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The effects of physical luminance on colour discrimination in dogs: A cautionary tale
- Byosiere, Sarah-Elizabeth, Chouinard, Philippe A., Howell, Tiffani J., Bennett, Pauleen C.
- Applied animal behaviour science 2019 v.212 pp. 58-65
- animal behavior, blindness, cognition, color, computers, cones (retina), dogs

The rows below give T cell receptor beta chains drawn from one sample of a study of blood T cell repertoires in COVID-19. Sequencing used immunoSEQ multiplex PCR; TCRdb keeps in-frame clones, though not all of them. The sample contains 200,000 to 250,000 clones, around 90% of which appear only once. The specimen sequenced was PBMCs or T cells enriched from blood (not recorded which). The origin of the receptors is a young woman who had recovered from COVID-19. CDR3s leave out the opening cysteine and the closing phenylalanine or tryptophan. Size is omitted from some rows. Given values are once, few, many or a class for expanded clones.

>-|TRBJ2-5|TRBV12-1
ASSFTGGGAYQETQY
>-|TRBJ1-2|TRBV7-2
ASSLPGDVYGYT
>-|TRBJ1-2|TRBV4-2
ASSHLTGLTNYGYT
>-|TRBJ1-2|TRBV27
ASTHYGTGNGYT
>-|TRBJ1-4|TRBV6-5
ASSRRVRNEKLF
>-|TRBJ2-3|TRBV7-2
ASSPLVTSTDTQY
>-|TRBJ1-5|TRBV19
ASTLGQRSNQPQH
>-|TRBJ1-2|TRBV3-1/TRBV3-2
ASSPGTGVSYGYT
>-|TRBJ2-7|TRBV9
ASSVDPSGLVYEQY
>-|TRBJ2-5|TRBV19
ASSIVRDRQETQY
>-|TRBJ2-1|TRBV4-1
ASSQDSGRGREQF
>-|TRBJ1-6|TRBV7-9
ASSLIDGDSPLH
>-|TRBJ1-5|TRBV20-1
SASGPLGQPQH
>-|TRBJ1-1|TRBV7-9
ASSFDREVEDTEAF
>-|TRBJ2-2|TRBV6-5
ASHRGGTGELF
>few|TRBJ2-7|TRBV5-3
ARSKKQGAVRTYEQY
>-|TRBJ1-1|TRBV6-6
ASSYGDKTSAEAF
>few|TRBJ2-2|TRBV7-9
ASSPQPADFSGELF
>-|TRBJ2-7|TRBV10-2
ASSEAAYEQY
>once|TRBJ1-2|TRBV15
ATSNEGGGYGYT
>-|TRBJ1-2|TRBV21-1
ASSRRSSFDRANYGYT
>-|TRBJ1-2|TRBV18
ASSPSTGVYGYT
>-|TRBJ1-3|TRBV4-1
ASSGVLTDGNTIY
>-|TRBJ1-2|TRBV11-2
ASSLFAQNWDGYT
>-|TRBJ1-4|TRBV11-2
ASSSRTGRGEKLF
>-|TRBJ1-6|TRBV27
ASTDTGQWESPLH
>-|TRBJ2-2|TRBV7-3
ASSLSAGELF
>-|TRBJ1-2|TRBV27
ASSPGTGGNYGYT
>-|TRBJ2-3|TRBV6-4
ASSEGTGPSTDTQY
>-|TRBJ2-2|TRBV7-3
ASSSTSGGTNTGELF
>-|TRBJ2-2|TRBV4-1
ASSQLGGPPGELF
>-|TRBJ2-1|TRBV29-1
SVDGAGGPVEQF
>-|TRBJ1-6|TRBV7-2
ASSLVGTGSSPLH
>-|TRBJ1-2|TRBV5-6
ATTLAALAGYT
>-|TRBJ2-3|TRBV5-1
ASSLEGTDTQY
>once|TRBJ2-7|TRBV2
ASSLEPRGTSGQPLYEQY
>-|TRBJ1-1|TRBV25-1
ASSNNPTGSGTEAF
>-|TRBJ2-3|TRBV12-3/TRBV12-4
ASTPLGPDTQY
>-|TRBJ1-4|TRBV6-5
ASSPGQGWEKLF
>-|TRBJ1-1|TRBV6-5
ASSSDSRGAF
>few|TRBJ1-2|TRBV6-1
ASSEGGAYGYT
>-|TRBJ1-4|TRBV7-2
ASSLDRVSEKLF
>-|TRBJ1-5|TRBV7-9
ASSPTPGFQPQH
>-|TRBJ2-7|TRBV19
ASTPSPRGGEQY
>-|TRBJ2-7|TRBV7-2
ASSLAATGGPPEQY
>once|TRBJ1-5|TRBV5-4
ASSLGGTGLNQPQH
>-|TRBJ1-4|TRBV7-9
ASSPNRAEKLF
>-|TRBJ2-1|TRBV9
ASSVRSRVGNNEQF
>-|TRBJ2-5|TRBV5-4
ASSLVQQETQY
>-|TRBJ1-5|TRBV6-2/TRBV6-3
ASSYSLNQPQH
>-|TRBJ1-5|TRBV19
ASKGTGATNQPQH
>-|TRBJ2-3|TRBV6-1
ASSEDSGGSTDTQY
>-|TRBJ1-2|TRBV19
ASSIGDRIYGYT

- Due to the composition of the cone photoreceptors in the retina of dogs, it has been proposed they might demonstrate human-like red/green colour blindness. However, some assessments have shown that dogs may still be able to distinguish between red and green. This suggests that dogs may be differentiating between the two colours on the basis of their brightness. To further explore this issue, the present investigation tested dogs’ abilities to differentiate between two colours at different physical luminance levels. Seven dogs were trained on a simultaneous size discrimination task in which two circles were presented on a monitor. The colours of the circles were then varied such that dogs would choose one stimulus if they could discriminate between two colours and a different stimulus if they could not. Four experiments were conducted. The first presented dogs with yellow, blue, green, and red stimuli at their maximum red, green, and blue (RGB) values. All seven dogs were equally proficient at discriminating between red and green, yellow and blue, and black and white stimuli as no difference in performance was observed (p = 0.52). In Experiments 2–4, the four colours were presented with equal physical luminance across three different intensities. All seven dogs successfully discriminated between all four colours when the colours were isoluminant at 34.6 cd/m2 as no differences in performance was observed (p = 0.10). When presented with isoluminant stimuli at 41.9 cd/m2, a difference was observed between conditions, with the dogs failing to detect red stimuli presented on a green background compared to the achromatic controls (p = 0.03). When presented with stimuli at 49.3 cd/m2, a difference was again observed between conditions, but this time the dogs were unable to detect blue stimuli presented on a yellow background compared to the achromatic controls (p < 0.01). These findings demonstrate that luminance levels of stimuli can affect colour discrimination and what dogs are able to see on computer screens. These results have important implications in how cognition is studied in dogs through the use of presenting stimuli on monitors.